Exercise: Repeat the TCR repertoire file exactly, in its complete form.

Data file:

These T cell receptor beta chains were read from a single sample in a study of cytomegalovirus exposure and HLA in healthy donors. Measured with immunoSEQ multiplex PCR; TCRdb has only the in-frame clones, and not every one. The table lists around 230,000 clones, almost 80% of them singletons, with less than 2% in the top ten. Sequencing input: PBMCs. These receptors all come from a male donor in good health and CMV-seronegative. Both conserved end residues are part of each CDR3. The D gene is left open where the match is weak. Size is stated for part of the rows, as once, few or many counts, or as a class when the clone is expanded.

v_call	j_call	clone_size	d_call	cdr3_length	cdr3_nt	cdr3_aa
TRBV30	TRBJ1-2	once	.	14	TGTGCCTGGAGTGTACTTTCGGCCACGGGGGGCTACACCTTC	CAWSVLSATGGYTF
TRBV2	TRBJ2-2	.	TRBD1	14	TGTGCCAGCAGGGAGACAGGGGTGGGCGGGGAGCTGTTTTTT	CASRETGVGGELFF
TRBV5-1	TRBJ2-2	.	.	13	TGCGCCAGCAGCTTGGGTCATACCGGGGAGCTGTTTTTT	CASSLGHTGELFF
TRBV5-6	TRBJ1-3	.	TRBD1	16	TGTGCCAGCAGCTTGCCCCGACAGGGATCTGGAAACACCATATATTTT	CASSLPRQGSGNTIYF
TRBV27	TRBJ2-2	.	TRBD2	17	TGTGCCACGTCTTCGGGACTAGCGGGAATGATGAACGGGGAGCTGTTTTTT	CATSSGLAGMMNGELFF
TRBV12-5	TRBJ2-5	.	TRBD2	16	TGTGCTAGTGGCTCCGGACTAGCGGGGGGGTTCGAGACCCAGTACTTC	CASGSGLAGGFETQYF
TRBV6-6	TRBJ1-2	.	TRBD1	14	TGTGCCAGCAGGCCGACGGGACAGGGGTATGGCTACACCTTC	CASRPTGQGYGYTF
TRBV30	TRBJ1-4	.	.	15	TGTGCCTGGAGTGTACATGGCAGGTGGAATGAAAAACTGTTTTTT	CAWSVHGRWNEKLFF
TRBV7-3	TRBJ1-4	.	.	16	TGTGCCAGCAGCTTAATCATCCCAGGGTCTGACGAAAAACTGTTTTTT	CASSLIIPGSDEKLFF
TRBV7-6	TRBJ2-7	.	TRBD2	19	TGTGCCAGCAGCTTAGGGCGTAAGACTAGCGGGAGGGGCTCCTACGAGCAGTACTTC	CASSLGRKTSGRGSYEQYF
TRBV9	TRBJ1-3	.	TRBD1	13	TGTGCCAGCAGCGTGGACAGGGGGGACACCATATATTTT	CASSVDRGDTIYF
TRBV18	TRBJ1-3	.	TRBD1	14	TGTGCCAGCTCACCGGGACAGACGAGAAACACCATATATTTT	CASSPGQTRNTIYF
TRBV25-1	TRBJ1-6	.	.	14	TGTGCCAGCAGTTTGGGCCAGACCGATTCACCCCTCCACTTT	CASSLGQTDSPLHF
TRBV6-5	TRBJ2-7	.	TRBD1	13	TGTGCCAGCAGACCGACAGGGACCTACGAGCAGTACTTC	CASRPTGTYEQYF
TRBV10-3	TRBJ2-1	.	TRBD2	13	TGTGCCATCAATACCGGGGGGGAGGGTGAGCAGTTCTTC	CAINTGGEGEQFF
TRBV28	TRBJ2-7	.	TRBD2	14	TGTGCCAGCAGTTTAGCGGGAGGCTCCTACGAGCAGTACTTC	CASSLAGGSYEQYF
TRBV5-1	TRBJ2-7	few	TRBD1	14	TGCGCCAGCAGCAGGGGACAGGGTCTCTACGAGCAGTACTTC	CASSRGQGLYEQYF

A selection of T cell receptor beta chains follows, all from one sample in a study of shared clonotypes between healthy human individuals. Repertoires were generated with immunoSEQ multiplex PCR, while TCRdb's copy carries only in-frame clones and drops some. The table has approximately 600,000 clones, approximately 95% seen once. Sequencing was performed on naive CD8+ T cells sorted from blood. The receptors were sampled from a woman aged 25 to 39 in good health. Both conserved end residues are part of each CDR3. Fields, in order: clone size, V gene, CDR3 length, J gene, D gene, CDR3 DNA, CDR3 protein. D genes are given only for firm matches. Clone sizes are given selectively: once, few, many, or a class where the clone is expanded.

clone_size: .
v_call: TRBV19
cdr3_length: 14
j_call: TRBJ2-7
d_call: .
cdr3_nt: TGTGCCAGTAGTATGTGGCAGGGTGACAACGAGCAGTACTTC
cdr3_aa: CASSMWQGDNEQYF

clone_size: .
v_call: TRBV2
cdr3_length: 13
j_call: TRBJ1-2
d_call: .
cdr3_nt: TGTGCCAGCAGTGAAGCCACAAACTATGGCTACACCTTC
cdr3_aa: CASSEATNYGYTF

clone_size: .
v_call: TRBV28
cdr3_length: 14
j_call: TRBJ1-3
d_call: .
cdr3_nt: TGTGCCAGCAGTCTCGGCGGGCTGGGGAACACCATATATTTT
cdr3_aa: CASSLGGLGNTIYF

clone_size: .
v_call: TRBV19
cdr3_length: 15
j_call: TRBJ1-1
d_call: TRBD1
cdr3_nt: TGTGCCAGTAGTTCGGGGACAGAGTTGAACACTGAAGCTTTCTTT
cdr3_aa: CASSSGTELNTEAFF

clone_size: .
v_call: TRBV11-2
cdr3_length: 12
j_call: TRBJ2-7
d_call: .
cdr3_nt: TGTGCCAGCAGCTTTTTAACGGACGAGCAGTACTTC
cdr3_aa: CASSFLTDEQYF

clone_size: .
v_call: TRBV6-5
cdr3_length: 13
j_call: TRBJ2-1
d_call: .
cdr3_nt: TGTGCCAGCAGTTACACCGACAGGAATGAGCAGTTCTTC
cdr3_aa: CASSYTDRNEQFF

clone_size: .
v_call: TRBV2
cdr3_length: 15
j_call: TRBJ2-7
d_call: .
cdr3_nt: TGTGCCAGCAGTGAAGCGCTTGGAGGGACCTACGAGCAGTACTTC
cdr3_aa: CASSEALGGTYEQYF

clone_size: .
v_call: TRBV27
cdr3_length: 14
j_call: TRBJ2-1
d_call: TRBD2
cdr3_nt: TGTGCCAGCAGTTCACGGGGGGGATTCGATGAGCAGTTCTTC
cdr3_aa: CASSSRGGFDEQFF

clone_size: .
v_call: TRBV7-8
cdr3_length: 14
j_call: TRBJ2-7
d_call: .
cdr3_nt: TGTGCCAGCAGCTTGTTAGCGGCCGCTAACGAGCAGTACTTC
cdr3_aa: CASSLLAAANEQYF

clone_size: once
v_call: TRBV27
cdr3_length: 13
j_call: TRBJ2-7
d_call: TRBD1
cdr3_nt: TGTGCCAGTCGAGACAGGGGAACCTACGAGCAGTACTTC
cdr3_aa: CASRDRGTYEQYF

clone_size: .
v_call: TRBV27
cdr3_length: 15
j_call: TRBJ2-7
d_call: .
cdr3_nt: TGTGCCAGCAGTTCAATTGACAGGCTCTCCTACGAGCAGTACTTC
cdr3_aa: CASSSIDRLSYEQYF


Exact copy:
These T cell receptor beta chains were read from a single sample in a study of cytomegalovirus exposure and HLA in healthy donors. Measured with immunoSEQ multiplex PCR; TCRdb has only the in-frame clones, and not every one. The table lists around 230,000 clones, almost 80% of them singletons, with less than 2% in the top ten. Sequencing input: PBMCs. These receptors all come from a male donor in good health and CMV-seronegative. Both conserved end residues are part of each CDR3. The D gene is left open where the match is weak. Size is stated for part of the rows, as once, few or many counts, or as a class when the clone is expanded.

v_call	j_call	clone_size	d_call	cdr3_length	cdr3_nt	cdr3_aa
TRBV30	TRBJ1-2	once	.	14	TGTGCCTGGAGTGTACTTTCGGCCACGGGGGGCTACACCTTC	CAWSVLSATGGYTF
TRBV2	TRBJ2-2	.	TRBD1	14	TGTGCCAGCAGGGAGACAGGGGTGGGCGGGGAGCTGTTTTTT	CASRETGVGGELFF
TRBV5-1	TRBJ2-2	.	.	13	TGCGCCAGCAGCTTGGGTCATACCGGGGAGCTGTTTTTT	CASSLGHTGELFF
TRBV5-6	TRBJ1-3	.	TRBD1	16	TGTGCCAGCAGCTTGCCCCGACAGGGATCTGGAAACACCATATATTTT	CASSLPRQGSGNTIYF
TRBV27	TRBJ2-2	.	TRBD2	17	TGTGCCACGTCTTCGGGACTAGCGGGAATGATGAACGGGGAGCTGTTTTTT	CATSSGLAGMMNGELFF
TRBV12-5	TRBJ2-5	.	TRBD2	16	TGTGCTAGTGGCTCCGGACTAGCGGGGGGGTTCGAGACCCAGTACTTC	CASGSGLAGGFETQYF
TRBV6-6	TRBJ1-2	.	TRBD1	14	TGTGCCAGCAGGCCGACGGGACAGGGGTATGGCTACACCTTC	CASRPTGQGYGYTF
TRBV30	TRBJ1-4	.	.	15	TGTGCCTGGAGTGTACATGGCAGGTGGAATGAAAAACTGTTTTTT	CAWSVHGRWNEKLFF
TRBV7-3	TRBJ1-4	.	.	16	TGTGCCAGCAGCTTAATCATCCCAGGGTCTGACGAAAAACTGTTTTTT	CASSLIIPGSDEKLFF
TRBV7-6	TRBJ2-7	.	TRBD2	19	TGTGCCAGCAGCTTAGGGCGTAAGACTAGCGGGAGGGGCTCCTACGAGCAGTACTTC	CASSLGRKTSGRGSYEQYF
TRBV9	TRBJ1-3	.	TRBD1	13	TGTGCCAGCAGCGTGGACAGGGGGGACACCATATATTTT	CASSVDRGDTIYF
TRBV18	TRBJ1-3	.	TRBD1	14	TGTGCCAGCTCACCGGGACAGACGAGAAACACCATATATTTT	CASSPGQTRNTIYF
TRBV25-1	TRBJ1-6	.	.	14	TGTGCCAGCAGTTTGGGCCAGACCGATTCACCCCTCCACTTT	CASSLGQTDSPLHF
TRBV6-5	TRBJ2-7	.	TRBD1	13	TGTGCCAGCAGACCGACAGGGACCTACGAGCAGTACTTC	CASRPTGTYEQYF
TRBV10-3	TRBJ2-1	.	TRBD2	13	TGTGCCATCAATACCGGGGGGGAGGGTGAGCAGTTCTTC	CAINTGGEGEQFF
TRBV28	TRBJ2-7	.	TRBD2	14	TGTGCCAGCAGTTTAGCGGGAGGCTCCTACGAGCAGTACTTC	CASSLAGGSYEQYF
TRBV5-1	TRBJ2-7	few	TRBD1	14	TGCGCCAGCAGCAGGGGACAGGGTCTCTACGAGCAGTACTTC	CASSRGQGLYEQYF

A selection of T cell receptor beta chains follows, all from one sample in a study of shared clonotypes between healthy human individuals. Repertoires were generated with immunoSEQ multiplex PCR, while TCRdb's copy carries only in-frame clones and drops some. The table has approximately 600,000 clones, approximately 95% seen once. Sequencing was performed on naive CD8+ T cells sorted from blood. The receptors were sampled from a woman aged 25 to 39 in good health. Both conserved end residues are part of each CDR3. Fields, in order: clone size, V gene, CDR3 length, J gene, D gene, CDR3 DNA, CDR3 protein. D genes are given only for firm matches. Clone sizes are given selectively: once, few, many, or a class where the clone is expanded.

clone_size: .
v_call: TRBV19
cdr3_length: 14
j_call: TRBJ2-7
d_call: .
cdr3_nt: TGTGCCAGTAGTATGTGGCAGGGTGACAACGAGCAGTACTTC
cdr3_aa: CASSMWQGDNEQYF

clone_size: .
v_call: TRBV2
cdr3_length: 13
j_call: TRBJ1-2
d_call: .
cdr3_nt: TGTGCCAGCAGTGAAGCCACAAACTATGGCTACACCTTC
cdr3_aa: CASSEATNYGYTF

clone_size: .
v_call: TRBV28
cdr3_length: 14
j_call: TRBJ1-3
d_call: .
cdr3_nt: TGTGCCAGCAGTCTCGGCGGGCTGGGGAACACCATATATTTT
cdr3_aa: CASSLGGLGNTIYF

clone_size: .
v_call: TRBV19
cdr3_length: 15
j_call: TRBJ1-1
d_call: TRBD1
cdr3_nt: TGTGCCAGTAGTTCGGGGACAGAGTTGAACACTGAAGCTTTCTTT
cdr3_aa: CASSSGTELNTEAFF

clone_size: .
v_call: TRBV11-2
cdr3_length: 12
j_call: TRBJ2-7
d_call: .
cdr3_nt: TGTGCCAGCAGCTTTTTAACGGACGAGCAGTACTTC
cdr3_aa: CASSFLTDEQYF

clone_size: .
v_call: TRBV6-5
cdr3_length: 13
j_call: TRBJ2-1
d_call: .
cdr3_nt: TGTGCCAGCAGTTACACCGACAGGAATGAGCAGTTCTTC
cdr3_aa: CASSYTDRNEQFF

clone_size: .
v_call: TRBV2
cdr3_length: 15
j_call: TRBJ2-7
d_call: .
cdr3_nt: TGTGCCAGCAGTGAAGCGCTTGGAGGGACCTACGAGCAGTACTTC
cdr3_aa: CASSEALGGTYEQYF

clone_size: .
v_call: TRBV27
cdr3_length: 14
j_call: TRBJ2-1
d_call: TRBD2
cdr3_nt: TGTGCCAGCAGTTCACGGGGGGGATTCGATGAGCAGTTCTTC
cdr3_aa: CASSSRGGFDEQFF

clone_size: .
v_call: TRBV7-8
cdr3_length: 14
j_call: TRBJ2-7
d_call: .
cdr3_nt: TGTGCCAGCAGCTTGTTAGCGGCCGCTAACGAGCAGTACTTC
cdr3_aa: CASSLLAAANEQYF

clone_size: once
v_call: TRBV27
cdr3_length: 13
j_call: TRBJ2-7
d_call: TRBD1
cdr3_nt: TGTGCCAGTCGAGACAGGGGAACCTACGAGCAGTACTTC
cdr3_aa: CASRDRGTYEQYF

clone_size: .
v_call: TRBV27
cdr3_length: 15
j_call: TRBJ2-7
d_call: .
cdr3_nt: TGTGCCAGCAGTTCAATTGACAGGCTCTCCTACGAGCAGTACTTC
cdr3_aa: CASSSIDRLSYEQYF